Dream of a Common Language
Helen Hayes Outstanding Costume Design Award
Strindberg in Hollywood
Nominated for a Helen Hayes Outstanding Costume Design Award
United Scenic Artists, Local 829, Costume Division
“...this First Amendment production is elegant, polished, and elegant to the last detail. In the first place, Lee’s physical appearance is the very embodiment of Mother Jones, down to the last detail of her staunchly Victorian
garb, marvelously designed by Howard Vincent Kurtz.”
—Terry Ponick, DC Theatre Scene, October 19, 2011
“Desginer Howard Vincent Kurtz’ costumes transports the audience back to a bygone era in TFA’s LIVE WIRE that delivers vibrant 30’s Radio…”
—Jenet Dechary, Manassas Patch, April 20, 2011
"Costume designer Howard Vincent Kurtz uses color and style effectively to reflect each character’s evolving emotional state, mixing and matching the colors and designs on cue."
—Debbie Jackson, DC Theatre Scene, September 2, 2010
“Everything, the script, Jim Petosa’s direction, the acting, set and costumes, all come together for a realistic look at marriage and the rocky road paved by close friends.”
—Adrienne Lawrence, Fredrick New Post, September 2, 1010
"Costumes were of the period. All but the rabbis and the young boy were in finery that reduced the impact of the external world’s cruelty. In Act II the men’s costumes and hats seemed, well, more like the
mad-hatter’s party in Alice in Wonderland."
— David Siegel, Potomac Stage, March 21, 2009
"Howard Vincent Kurtz' period costumes are a fine representation of the styles of the time with sumptuous fabrics for many gentlemen but simple garb for others."
— Brad Hathaway, Potomac Stages, April 27, 2008
"The production has its visual flourishes, most strikingly in Howard Vincent Kurtz's nightmarish costumes for the dream scene, and the wedding canopy that hangs above the entire stage during the ceremony for Tzeitel and
— Susan Berlin, Talk in Broadway, November 21, 2007
"The peasant costumes aprons, skirts and kerchiefs for the women, vests, jackets, pants and prayer shawls or tzitzit hanging from shirt tails for the men by Howard Vincent Kurtz are appropriately muted."
— Lisa Traiger, Washington Jewish Week, December 7, 2007
"Howard Vincent Kurtz's costumes are serviceable without usurping the characters."
— Lisa Traiger, Washington Jewish Week, July 23, 2007
"Costume Designer Howard Vincent Kurtz has made the differences between the two sisters palpable; the younger New Yorker all in fashionable colorful dresses, perfect makeup and well groomed hair, while the newly arrived other sister
begins in drab beiges and looks old beyond her real years, and slowly changes though still showing the effects of what she lived through."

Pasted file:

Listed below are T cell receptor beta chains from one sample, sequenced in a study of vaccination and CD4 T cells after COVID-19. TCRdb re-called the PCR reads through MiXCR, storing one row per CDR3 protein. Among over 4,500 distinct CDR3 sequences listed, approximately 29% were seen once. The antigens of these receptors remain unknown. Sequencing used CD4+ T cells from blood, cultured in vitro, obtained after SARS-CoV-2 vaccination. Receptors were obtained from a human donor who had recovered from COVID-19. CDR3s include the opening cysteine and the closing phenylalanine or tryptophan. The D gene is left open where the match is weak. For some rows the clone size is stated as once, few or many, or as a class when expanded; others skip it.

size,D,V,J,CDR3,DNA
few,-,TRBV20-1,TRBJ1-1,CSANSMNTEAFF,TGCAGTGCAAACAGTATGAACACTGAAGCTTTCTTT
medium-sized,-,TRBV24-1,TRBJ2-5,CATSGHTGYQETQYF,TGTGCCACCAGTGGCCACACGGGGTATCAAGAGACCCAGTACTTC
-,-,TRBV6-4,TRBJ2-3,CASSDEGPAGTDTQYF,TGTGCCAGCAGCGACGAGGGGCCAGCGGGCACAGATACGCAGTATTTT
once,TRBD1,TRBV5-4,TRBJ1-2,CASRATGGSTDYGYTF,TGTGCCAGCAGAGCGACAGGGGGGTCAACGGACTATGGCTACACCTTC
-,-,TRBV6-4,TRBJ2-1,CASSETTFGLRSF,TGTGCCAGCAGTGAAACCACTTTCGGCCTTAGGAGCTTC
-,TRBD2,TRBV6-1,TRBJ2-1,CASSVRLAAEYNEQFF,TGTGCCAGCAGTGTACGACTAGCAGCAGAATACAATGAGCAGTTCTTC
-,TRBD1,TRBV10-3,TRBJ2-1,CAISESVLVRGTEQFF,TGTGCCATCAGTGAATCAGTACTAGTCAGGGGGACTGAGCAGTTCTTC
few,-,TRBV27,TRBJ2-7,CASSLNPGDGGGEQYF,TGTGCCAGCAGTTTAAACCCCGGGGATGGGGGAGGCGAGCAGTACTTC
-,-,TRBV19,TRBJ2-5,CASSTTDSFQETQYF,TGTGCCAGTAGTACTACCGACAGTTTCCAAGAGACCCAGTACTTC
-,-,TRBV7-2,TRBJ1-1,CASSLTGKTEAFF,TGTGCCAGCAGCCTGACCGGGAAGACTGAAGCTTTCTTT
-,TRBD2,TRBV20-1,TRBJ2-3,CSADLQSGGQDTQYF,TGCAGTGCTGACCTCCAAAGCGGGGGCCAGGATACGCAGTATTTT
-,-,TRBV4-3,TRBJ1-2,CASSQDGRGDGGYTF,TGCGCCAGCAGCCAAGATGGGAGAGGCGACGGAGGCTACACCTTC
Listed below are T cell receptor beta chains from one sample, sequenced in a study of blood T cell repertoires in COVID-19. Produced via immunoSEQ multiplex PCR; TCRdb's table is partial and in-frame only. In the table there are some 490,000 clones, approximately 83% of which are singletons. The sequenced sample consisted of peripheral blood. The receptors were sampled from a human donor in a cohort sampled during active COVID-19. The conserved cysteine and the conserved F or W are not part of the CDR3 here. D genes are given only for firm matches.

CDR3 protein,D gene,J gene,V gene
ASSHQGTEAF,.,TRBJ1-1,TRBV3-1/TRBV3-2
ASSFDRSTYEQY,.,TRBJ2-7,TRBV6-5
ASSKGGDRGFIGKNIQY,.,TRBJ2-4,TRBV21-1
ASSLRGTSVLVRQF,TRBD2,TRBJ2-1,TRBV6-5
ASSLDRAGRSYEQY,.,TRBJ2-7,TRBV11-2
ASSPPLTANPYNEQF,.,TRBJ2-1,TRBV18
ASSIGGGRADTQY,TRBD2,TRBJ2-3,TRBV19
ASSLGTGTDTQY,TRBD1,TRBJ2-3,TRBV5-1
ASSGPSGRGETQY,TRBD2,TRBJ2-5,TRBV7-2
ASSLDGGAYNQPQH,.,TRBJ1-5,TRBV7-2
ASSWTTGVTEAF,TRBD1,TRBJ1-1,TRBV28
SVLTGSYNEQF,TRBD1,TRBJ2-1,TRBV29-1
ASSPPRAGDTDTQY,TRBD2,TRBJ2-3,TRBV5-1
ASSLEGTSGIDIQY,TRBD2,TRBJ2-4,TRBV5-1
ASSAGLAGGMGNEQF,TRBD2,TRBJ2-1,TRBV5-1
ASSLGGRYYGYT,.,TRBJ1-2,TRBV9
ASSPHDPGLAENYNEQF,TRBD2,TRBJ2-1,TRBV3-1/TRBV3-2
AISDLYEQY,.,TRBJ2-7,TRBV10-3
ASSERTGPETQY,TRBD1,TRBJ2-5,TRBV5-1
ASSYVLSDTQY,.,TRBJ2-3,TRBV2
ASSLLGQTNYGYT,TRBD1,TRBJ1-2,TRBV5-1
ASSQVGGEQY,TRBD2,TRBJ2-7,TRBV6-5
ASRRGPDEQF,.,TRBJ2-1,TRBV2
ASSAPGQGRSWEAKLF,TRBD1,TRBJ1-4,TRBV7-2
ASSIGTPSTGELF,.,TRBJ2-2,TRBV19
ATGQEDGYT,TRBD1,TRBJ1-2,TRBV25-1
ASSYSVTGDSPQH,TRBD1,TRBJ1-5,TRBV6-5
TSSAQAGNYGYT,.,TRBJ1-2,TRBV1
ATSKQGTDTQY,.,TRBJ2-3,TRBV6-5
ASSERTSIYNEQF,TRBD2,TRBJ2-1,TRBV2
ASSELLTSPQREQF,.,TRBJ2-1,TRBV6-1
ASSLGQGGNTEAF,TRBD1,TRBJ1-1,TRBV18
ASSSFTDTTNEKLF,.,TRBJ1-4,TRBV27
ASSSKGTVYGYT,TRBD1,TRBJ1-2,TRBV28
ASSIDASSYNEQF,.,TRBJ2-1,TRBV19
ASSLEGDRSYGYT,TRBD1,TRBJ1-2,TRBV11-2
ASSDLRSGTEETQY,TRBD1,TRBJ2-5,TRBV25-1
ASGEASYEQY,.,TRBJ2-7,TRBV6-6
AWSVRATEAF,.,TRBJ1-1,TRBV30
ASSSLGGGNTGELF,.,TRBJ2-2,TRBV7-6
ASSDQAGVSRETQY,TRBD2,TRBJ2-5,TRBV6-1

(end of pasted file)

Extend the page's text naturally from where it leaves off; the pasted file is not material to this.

—D avid Siegel, Potomac Stages, October 16, 2007
"James Wolk's scenic design takes its inspiration from the travel posters of Adolphe Mouron Cassandre, blending the clean lines of Art Deco with vivid primary colors. The costumes by Howard Vincent Kurtz add to the general sense of
luxury, and Larry Munsey must be cited for his wigs, especially the matching platinum blonde wigs for Reno's "Angels" and Bonnie's copper-colored flip."
—Susan Berlin, Talk in Broadway, April 12, 2006
"James Kronzer's cream, crimson and chrome set which greets the audience as they enter the theater promises a classy presentation of a well known piece."
"Kronzer's work is then matched by Howard Vincent Kurtz' crisp 1930's costumes as the evening progresses. Valerie Leonard, resplendent in one of Kurtz' finer creations, an elegant purple evening gown, carries the lunacy further as the leading lady who thinks seducing the star will advance her career. Also a kick is Halo Wines appearing to have just as much fun playing the role of the opera's board member who dresses for the fund raiser in a gown which Kurtz designs to work with its description ('How do I look?' 'Like the Chrysler Building.')"
—Brad Hathaway, Potomac Stages, May 13, 2006
"Designer Howard Kurtz provides Taylor with trouser outfits that emphasize the commanding posture she adopts."
—Brad Hathaway, Potomac Stages, April 30, 2006
"Bush is a more seductive comic actor… placing his baseball cap backward, sassily — the low-key costumes are by Howard Vincent Kurtz."
—Celia Wren, The Washington Post, June 23, 2005
“The costumes by Howard Vincent Kurtz are absolutely perfect.”
—Peter Fay, Around Town, WETA aired April 25, 2003
"Costume designer Howard Vincent Kurtz uses color and style effectively to reflect each character's evolving emotional to the audience.”
—Brad Hathaway, Potomac Stages, April 29, 2003
"James Kronzer provides another appealing scenic design, creating a pastel world rather than a too-colorful one and Howard Vincent Kurtz provided costumes to match."
—Brad Hathaway, Potomac Stages, November 29, 2001
"Howard Vincent Kurtz has created funny, sumptuous costumes on a minimal budget."
—Llody Rose, Washington Post, January 24, 1994